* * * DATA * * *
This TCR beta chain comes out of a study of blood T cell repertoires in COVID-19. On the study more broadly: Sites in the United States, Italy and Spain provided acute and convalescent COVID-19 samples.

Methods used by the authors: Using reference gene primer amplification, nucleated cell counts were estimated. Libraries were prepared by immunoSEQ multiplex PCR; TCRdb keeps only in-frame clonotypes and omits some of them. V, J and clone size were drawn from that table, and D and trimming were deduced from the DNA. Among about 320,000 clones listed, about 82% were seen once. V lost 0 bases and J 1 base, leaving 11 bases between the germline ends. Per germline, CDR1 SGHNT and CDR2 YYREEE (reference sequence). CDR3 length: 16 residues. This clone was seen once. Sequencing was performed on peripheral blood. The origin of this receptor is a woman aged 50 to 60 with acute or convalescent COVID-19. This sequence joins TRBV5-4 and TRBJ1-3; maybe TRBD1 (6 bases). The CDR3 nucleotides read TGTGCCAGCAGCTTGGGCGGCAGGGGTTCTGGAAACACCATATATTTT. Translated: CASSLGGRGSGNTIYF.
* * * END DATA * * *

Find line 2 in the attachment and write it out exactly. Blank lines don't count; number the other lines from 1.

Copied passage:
Methods used by the authors: Using reference gene primer amplification, nucleated cell counts were estimated. Libraries were prepared by immunoSEQ multiplex PCR; TCRdb keeps only in-frame clonotypes and omits some of them. V, J and clone size were drawn from that table, and D and trimming were deduced from the DNA. Among about 320,000 clones listed, about 82% were seen once. V lost 0 bases and J 1 base, leaving 11 bases between the germline ends. Per germline, CDR1 SGHNT and CDR2 YYREEE (reference sequence). CDR3 length: 16 residues. This clone was seen once. Sequencing was performed on peripheral blood. The origin of this receptor is a woman aged 50 to 60 with acute or convalescent COVID-19. This sequence joins TRBV5-4 and TRBJ1-3; maybe TRBD1 (6 bases). The CDR3 nucleotides read TGTGCCAGCAGCTTGGGCGGCAGGGGTTCTGGAAACACCATATATTTT. Translated: CASSLGGRGSGNTIYF.